MEXICO CITY – Mexican researchers are developing methodologies for calculating the monetary value of natural and environmental resources, the National Council on Science and Technology (Conacyt) said on Friday.
Weighing ecological, scientific, economic and social factors, the investigators at the Antonio Narro Agrarian Autonomous University, located near Saltillo, capital of the northern state of Coahuila, are using four different methodologies to assess the value of rivers, mountains, beaches, parks and other public places.
These assets are being used inefficiently in the sense that “there’s no way to charge or compensate for damages or alterations that occur at these places,” one researcher, Gregorio Castro, said in reference to human activity.
The four methods used in the team’s research are contingent valuation, travel cost, hedonic pricing and contingent ranking.
“The direct methods are those such as contingent valuation and contingent ranking where people are asked directly how much and whether they are willing to pay for the conservation and improvement of those places,” the expert said.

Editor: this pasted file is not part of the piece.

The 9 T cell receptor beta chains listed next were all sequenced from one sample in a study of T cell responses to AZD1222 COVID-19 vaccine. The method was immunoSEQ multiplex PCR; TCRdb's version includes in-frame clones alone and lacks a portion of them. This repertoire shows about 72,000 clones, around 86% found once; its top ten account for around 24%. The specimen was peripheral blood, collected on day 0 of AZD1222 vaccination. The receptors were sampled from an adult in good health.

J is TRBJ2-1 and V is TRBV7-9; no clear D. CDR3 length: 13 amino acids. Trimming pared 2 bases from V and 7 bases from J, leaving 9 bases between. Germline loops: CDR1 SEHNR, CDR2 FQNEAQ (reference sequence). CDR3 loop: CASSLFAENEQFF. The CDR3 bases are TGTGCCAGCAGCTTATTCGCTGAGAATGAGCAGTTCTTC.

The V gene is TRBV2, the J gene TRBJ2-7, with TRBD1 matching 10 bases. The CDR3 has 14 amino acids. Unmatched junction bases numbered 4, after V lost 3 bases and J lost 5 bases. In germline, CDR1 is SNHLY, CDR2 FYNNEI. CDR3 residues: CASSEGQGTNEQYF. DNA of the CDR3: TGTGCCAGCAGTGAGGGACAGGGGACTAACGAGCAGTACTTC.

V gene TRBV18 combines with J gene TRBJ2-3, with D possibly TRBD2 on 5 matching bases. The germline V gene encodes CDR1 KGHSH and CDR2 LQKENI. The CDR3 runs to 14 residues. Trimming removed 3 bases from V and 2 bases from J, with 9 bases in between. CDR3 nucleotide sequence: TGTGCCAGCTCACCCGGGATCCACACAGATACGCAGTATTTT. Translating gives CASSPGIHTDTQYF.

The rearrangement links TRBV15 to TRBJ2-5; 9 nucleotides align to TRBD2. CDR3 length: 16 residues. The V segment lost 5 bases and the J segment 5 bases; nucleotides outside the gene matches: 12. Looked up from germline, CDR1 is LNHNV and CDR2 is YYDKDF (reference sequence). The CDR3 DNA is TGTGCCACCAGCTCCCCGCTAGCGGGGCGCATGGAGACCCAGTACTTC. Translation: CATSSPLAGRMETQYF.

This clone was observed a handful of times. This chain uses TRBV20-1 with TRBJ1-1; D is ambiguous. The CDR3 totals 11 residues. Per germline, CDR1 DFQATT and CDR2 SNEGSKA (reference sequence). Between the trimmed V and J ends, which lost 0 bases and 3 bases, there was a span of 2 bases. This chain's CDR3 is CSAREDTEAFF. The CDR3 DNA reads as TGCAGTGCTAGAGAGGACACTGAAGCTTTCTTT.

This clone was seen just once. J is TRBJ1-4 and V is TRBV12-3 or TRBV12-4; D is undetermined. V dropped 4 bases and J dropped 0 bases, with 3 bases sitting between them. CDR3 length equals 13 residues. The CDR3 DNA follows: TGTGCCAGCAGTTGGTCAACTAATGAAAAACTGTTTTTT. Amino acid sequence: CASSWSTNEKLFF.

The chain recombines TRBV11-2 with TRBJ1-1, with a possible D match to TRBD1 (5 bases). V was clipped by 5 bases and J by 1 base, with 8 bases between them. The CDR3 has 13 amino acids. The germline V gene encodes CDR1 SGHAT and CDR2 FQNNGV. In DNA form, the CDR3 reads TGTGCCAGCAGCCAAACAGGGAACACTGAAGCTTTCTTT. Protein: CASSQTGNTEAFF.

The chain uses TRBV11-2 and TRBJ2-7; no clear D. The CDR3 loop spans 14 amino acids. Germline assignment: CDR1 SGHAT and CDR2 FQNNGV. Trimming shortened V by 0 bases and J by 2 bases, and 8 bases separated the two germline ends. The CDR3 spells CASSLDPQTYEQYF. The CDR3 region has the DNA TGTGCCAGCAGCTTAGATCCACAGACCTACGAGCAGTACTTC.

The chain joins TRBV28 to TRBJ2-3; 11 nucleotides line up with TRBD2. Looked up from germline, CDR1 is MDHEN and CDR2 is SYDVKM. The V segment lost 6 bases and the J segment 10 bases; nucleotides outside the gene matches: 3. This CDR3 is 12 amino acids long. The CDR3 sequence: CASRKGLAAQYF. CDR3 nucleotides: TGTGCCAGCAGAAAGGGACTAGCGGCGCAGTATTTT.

These figures, along with the justification of each response, allow the researchers to obtain “a hypothetical market.”
The indirect methods are based on calculating how much users spend in enjoying the given sites as a means of obtaining an approximate value of their worth to them.
In the case of the travel cost method, visitors to the place in question are surveyed to learn what expenses they incurred during their visit.
“They tell you how much they’re willing to pay based on what they spent. It’s a method used more for (estimating) recreational value,” Castro said.
He said that assigning a monetary value to natural resources could prove useful in settling disputes involving, among other things, environmental pollution by companies.
These methodologies have been used thus far in determining the value of socially and environmentally relevant places in Coahuila, including the Zapaliname mountains, the San Lorenzo Canyon and parks in Saltillo.